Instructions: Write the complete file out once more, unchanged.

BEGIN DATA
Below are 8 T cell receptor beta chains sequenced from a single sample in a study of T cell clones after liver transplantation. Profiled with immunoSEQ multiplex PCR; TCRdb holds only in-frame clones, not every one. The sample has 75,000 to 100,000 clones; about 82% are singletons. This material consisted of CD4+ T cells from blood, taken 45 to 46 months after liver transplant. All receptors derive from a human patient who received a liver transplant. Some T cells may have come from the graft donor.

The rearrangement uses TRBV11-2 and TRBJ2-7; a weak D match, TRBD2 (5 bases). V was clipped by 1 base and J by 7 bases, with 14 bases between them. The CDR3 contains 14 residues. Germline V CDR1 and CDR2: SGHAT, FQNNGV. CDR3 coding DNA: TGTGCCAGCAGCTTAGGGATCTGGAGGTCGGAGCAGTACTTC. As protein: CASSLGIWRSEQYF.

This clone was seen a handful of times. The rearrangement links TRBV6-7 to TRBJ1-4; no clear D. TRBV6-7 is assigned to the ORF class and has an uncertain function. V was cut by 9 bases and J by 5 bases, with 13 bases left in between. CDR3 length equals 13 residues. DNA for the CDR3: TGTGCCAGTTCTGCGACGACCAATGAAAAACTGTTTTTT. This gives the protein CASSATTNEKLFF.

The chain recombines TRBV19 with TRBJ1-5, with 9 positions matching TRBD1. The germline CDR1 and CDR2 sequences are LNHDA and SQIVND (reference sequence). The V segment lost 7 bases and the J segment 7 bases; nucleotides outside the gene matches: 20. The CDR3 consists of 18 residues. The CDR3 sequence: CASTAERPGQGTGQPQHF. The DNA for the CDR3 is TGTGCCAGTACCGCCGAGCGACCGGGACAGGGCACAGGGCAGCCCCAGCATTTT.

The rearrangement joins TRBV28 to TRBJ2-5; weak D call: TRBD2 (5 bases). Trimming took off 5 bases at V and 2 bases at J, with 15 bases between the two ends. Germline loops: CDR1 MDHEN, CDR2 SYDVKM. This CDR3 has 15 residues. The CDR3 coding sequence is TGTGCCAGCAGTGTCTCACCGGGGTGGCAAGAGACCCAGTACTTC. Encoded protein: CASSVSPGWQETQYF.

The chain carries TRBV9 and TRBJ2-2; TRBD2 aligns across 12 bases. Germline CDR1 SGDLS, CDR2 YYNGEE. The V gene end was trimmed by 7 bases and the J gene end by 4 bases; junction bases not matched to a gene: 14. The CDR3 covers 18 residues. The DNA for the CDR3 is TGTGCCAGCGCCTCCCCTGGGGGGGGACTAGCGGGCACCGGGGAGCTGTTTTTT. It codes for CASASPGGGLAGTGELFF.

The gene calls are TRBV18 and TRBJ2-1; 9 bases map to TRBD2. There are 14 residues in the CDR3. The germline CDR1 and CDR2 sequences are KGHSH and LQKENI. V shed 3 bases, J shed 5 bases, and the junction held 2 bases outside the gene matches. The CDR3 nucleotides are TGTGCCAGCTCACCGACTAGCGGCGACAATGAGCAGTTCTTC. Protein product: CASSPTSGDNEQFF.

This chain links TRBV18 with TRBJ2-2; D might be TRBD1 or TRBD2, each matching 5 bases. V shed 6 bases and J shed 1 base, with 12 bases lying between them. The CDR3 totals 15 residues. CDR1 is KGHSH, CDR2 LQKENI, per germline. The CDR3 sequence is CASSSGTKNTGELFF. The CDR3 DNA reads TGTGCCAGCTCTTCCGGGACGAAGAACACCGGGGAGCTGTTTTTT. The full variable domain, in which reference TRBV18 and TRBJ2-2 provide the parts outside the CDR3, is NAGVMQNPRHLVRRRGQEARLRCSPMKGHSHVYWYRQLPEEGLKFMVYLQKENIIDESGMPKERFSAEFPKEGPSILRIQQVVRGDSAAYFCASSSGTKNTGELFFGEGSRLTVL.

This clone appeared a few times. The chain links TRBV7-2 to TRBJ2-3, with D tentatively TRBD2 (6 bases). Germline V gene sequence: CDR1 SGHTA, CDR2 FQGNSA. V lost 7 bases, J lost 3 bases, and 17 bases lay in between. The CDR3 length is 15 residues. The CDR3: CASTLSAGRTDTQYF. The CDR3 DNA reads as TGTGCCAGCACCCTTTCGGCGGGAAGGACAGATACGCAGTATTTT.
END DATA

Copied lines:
Below are 8 T cell receptor beta chains sequenced from a single sample in a study of T cell clones after liver transplantation. Profiled with immunoSEQ multiplex PCR; TCRdb holds only in-frame clones, not every one. The sample has 75,000 to 100,000 clones; about 82% are singletons. This material consisted of CD4+ T cells from blood, taken 45 to 46 months after liver transplant. All receptors derive from a human patient who received a liver transplant. Some T cells may have come from the graft donor.

The rearrangement uses TRBV11-2 and TRBJ2-7; a weak D match, TRBD2 (5 bases). V was clipped by 1 base and J by 7 bases, with 14 bases between them. The CDR3 contains 14 residues. Germline V CDR1 and CDR2: SGHAT, FQNNGV. CDR3 coding DNA: TGTGCCAGCAGCTTAGGGATCTGGAGGTCGGAGCAGTACTTC. As protein: CASSLGIWRSEQYF.

This clone was seen a handful of times. The rearrangement links TRBV6-7 to TRBJ1-4; no clear D. TRBV6-7 is assigned to the ORF class and has an uncertain function. V was cut by 9 bases and J by 5 bases, with 13 bases left in between. CDR3 length equals 13 residues. DNA for the CDR3: TGTGCCAGTTCTGCGACGACCAATGAAAAACTGTTTTTT. This gives the protein CASSATTNEKLFF.

The chain recombines TRBV19 with TRBJ1-5, with 9 positions matching TRBD1. The germline CDR1 and CDR2 sequences are LNHDA and SQIVND (reference sequence). The V segment lost 7 bases and the J segment 7 bases; nucleotides outside the gene matches: 20. The CDR3 consists of 18 residues. The CDR3 sequence: CASTAERPGQGTGQPQHF. The DNA for the CDR3 is TGTGCCAGTACCGCCGAGCGACCGGGACAGGGCACAGGGCAGCCCCAGCATTTT.

The rearrangement joins TRBV28 to TRBJ2-5; weak D call: TRBD2 (5 bases). Trimming took off 5 bases at V and 2 bases at J, with 15 bases between the two ends. Germline loops: CDR1 MDHEN, CDR2 SYDVKM. This CDR3 has 15 residues. The CDR3 coding sequence is TGTGCCAGCAGTGTCTCACCGGGGTGGCAAGAGACCCAGTACTTC. Encoded protein: CASSVSPGWQETQYF.

The chain carries TRBV9 and TRBJ2-2; TRBD2 aligns across 12 bases. Germline CDR1 SGDLS, CDR2 YYNGEE. The V gene end was trimmed by 7 bases and the J gene end by 4 bases; junction bases not matched to a gene: 14. The CDR3 covers 18 residues. The DNA for the CDR3 is TGTGCCAGCGCCTCCCCTGGGGGGGGACTAGCGGGCACCGGGGAGCTGTTTTTT. It codes for CASASPGGGLAGTGELFF.

The gene calls are TRBV18 and TRBJ2-1; 9 bases map to TRBD2. There are 14 residues in the CDR3. The germline CDR1 and CDR2 sequences are KGHSH and LQKENI. V shed 3 bases, J shed 5 bases, and the junction held 2 bases outside the gene matches. The CDR3 nucleotides are TGTGCCAGCTCACCGACTAGCGGCGACAATGAGCAGTTCTTC. Protein product: CASSPTSGDNEQFF.

This chain links TRBV18 with TRBJ2-2; D might be TRBD1 or TRBD2, each matching 5 bases. V shed 6 bases and J shed 1 base, with 12 bases lying between them. The CDR3 totals 15 residues. CDR1 is KGHSH, CDR2 LQKENI, per germline. The CDR3 sequence is CASSSGTKNTGELFF. The CDR3 DNA reads TGTGCCAGCTCTTCCGGGACGAAGAACACCGGGGAGCTGTTTTTT. The full variable domain, in which reference TRBV18 and TRBJ2-2 provide the parts outside the CDR3, is NAGVMQNPRHLVRRRGQEARLRCSPMKGHSHVYWYRQLPEEGLKFMVYLQKENIIDESGMPKERFSAEFPKEGPSILRIQQVVRGDSAAYFCASSSGTKNTGELFFGEGSRLTVL.

This clone appeared a few times. The chain links TRBV7-2 to TRBJ2-3, with D tentatively TRBD2 (6 bases). Germline V gene sequence: CDR1 SGHTA, CDR2 FQGNSA. V lost 7 bases, J lost 3 bases, and 17 bases lay in between. The CDR3 length is 15 residues. The CDR3: CASTLSAGRTDTQYF. The CDR3 DNA reads as TGTGCCAGCACCCTTTCGGCGGGAAGGACAGATACGCAGTATTTT.